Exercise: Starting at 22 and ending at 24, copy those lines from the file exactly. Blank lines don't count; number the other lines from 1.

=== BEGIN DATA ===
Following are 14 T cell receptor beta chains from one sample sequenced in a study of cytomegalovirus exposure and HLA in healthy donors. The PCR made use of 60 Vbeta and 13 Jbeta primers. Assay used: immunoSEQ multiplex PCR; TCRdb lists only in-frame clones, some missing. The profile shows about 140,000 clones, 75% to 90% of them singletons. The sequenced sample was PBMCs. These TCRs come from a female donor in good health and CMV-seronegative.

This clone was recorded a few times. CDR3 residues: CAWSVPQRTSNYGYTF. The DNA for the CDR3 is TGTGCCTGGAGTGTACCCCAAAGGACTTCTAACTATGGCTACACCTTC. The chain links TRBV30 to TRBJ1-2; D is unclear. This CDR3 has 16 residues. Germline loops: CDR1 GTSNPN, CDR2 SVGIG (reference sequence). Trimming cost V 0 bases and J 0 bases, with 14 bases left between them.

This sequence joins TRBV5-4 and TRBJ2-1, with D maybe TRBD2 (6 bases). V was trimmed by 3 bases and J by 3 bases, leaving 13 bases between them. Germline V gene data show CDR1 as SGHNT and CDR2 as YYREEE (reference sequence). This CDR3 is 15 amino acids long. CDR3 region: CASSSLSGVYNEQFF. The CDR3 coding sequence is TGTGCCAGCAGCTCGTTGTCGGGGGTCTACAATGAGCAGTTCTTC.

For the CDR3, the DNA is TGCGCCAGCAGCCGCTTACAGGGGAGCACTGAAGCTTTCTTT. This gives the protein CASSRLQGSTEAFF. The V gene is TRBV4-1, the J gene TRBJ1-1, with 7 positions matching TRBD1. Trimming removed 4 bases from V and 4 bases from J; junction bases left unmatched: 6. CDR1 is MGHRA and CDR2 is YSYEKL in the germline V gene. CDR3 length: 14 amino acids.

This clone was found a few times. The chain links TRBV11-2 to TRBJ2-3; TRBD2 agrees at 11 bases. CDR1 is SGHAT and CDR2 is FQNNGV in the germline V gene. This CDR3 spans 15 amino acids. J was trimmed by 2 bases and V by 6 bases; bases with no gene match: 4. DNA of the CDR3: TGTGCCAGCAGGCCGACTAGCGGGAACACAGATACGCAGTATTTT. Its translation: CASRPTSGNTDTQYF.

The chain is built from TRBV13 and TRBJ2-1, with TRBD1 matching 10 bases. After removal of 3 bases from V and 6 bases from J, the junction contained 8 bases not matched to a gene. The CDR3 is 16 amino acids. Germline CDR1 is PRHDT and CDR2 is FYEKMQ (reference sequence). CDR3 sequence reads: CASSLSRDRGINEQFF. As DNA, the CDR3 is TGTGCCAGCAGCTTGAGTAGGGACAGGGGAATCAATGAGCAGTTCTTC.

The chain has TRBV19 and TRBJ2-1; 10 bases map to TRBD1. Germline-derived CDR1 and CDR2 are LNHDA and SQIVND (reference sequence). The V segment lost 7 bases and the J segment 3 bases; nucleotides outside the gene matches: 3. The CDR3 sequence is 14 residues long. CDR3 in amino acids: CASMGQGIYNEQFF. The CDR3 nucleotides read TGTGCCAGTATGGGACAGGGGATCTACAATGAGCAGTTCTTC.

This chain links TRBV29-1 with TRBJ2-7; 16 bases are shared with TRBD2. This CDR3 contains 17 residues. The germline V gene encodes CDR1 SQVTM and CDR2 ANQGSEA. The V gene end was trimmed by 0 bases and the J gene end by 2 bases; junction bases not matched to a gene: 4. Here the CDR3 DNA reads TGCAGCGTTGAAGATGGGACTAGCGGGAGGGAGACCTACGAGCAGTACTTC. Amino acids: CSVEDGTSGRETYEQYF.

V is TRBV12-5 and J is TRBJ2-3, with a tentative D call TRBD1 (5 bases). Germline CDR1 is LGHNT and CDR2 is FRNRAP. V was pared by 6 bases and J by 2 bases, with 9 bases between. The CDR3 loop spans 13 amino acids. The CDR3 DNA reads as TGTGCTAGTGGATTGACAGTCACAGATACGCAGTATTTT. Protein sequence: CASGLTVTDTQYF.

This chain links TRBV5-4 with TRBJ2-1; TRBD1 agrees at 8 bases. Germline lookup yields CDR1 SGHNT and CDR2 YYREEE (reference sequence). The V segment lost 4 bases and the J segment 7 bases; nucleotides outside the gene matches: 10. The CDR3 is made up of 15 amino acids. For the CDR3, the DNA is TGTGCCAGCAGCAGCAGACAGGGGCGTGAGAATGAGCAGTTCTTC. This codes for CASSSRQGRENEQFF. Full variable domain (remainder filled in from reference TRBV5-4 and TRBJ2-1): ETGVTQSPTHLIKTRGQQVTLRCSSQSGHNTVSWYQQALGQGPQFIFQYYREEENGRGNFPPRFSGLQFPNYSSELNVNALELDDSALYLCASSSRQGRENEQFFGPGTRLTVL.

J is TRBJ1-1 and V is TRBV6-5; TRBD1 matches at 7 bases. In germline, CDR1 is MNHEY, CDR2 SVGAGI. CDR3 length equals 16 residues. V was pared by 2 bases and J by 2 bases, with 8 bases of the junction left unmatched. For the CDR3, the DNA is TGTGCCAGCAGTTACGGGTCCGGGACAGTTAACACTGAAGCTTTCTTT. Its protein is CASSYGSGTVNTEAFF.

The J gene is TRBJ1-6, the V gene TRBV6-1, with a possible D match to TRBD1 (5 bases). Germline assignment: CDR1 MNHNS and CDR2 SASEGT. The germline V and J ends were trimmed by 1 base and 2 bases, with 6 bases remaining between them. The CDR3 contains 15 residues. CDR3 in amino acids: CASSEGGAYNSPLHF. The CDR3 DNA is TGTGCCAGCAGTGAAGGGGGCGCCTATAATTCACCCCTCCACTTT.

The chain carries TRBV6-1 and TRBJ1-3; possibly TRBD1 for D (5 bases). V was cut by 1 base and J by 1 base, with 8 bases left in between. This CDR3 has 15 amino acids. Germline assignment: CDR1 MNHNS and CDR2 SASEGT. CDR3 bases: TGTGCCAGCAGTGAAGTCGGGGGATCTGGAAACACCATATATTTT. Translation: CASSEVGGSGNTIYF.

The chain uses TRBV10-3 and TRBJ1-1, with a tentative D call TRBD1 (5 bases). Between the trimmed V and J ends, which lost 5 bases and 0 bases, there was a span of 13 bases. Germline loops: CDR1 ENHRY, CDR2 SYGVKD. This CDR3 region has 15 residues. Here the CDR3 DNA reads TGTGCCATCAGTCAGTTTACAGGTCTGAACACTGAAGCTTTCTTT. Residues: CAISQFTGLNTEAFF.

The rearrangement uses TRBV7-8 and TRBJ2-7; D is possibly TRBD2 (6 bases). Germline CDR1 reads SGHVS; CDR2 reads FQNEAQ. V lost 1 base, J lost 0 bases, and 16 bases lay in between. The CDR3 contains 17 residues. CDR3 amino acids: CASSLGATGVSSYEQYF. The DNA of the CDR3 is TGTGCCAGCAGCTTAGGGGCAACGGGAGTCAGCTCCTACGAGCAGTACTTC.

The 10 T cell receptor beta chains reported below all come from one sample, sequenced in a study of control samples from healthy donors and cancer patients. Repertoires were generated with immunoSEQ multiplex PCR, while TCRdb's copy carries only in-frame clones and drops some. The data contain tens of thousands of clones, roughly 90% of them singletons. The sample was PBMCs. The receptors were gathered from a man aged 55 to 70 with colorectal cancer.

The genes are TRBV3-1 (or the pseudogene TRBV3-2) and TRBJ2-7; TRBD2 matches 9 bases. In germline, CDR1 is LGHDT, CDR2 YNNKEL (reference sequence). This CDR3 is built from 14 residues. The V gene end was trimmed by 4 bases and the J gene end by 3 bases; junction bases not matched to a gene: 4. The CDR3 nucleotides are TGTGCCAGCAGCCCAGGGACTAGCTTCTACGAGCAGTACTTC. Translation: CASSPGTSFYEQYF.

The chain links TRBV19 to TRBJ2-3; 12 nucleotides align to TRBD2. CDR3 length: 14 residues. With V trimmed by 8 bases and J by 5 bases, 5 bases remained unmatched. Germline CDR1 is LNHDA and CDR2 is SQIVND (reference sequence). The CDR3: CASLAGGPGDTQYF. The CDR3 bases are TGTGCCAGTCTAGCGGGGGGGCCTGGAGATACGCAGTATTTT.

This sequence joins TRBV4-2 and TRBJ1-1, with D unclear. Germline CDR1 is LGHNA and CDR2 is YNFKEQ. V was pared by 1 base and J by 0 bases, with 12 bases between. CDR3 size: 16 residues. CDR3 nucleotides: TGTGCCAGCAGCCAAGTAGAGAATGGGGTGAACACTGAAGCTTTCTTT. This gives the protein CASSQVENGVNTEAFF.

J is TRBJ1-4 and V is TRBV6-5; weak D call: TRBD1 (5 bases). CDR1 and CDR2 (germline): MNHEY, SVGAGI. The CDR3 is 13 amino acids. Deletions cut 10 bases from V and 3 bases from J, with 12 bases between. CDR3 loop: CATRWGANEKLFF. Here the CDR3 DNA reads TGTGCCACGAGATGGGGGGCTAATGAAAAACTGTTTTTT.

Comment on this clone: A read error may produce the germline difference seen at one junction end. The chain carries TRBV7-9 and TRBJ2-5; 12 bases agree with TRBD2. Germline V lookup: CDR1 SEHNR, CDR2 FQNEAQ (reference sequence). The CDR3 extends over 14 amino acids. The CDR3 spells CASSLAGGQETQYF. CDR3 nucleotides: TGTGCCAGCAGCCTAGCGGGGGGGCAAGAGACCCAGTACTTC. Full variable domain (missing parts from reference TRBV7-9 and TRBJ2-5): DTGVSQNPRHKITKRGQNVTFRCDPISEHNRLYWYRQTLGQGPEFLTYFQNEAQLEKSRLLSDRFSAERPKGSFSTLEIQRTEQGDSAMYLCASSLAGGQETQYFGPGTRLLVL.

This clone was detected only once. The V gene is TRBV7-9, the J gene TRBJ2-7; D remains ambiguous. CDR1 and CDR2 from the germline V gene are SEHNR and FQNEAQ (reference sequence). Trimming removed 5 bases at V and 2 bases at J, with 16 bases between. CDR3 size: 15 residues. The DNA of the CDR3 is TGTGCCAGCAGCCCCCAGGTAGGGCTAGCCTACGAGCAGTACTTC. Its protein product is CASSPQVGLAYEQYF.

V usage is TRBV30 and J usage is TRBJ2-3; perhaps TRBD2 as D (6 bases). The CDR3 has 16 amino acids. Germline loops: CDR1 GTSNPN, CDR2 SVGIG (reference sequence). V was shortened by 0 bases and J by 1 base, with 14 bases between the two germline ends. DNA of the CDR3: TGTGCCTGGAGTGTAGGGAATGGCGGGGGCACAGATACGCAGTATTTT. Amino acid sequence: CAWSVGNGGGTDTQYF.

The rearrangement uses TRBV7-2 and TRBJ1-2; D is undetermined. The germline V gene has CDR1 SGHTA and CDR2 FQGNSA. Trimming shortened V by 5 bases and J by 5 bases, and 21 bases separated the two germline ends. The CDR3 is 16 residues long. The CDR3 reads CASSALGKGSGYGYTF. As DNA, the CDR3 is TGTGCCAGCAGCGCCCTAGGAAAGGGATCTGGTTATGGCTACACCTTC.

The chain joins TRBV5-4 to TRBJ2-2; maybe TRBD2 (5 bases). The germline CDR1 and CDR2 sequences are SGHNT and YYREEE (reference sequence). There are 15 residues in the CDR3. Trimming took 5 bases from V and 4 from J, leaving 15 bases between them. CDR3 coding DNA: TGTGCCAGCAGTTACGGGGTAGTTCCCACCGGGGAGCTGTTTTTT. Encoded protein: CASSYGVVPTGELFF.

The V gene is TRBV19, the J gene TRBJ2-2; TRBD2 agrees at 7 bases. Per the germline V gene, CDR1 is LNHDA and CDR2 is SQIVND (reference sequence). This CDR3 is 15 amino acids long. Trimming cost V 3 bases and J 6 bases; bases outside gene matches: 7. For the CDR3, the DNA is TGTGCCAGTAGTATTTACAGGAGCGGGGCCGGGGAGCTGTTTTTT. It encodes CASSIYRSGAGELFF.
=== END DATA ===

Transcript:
This clone was detected only once. The V gene is TRBV7-9, the J gene TRBJ2-7; D remains ambiguous. CDR1 and CDR2 from the germline V gene are SEHNR and FQNEAQ (reference sequence). Trimming removed 5 bases at V and 2 bases at J, with 16 bases between. CDR3 size: 15 residues. The DNA of the CDR3 is TGTGCCAGCAGCCCCCAGGTAGGGCTAGCCTACGAGCAGTACTTC. Its protein product is CASSPQVGLAYEQYF.

V usage is TRBV30 and J usage is TRBJ2-3; perhaps TRBD2 as D (6 bases). The CDR3 has 16 amino acids. Germline loops: CDR1 GTSNPN, CDR2 SVGIG (reference sequence). V was shortened by 0 bases and J by 1 base, with 14 bases between the two germline ends. DNA of the CDR3: TGTGCCTGGAGTGTAGGGAATGGCGGGGGCACAGATACGCAGTATTTT. Amino acid sequence: CAWSVGNGGGTDTQYF.

The rearrangement uses TRBV7-2 and TRBJ1-2; D is undetermined. The germline V gene has CDR1 SGHTA and CDR2 FQGNSA. Trimming shortened V by 5 bases and J by 5 bases, and 21 bases separated the two germline ends. The CDR3 is 16 residues long. The CDR3 reads CASSALGKGSGYGYTF. As DNA, the CDR3 is TGTGCCAGCAGCGCCCTAGGAAAGGGATCTGGTTATGGCTACACCTTC.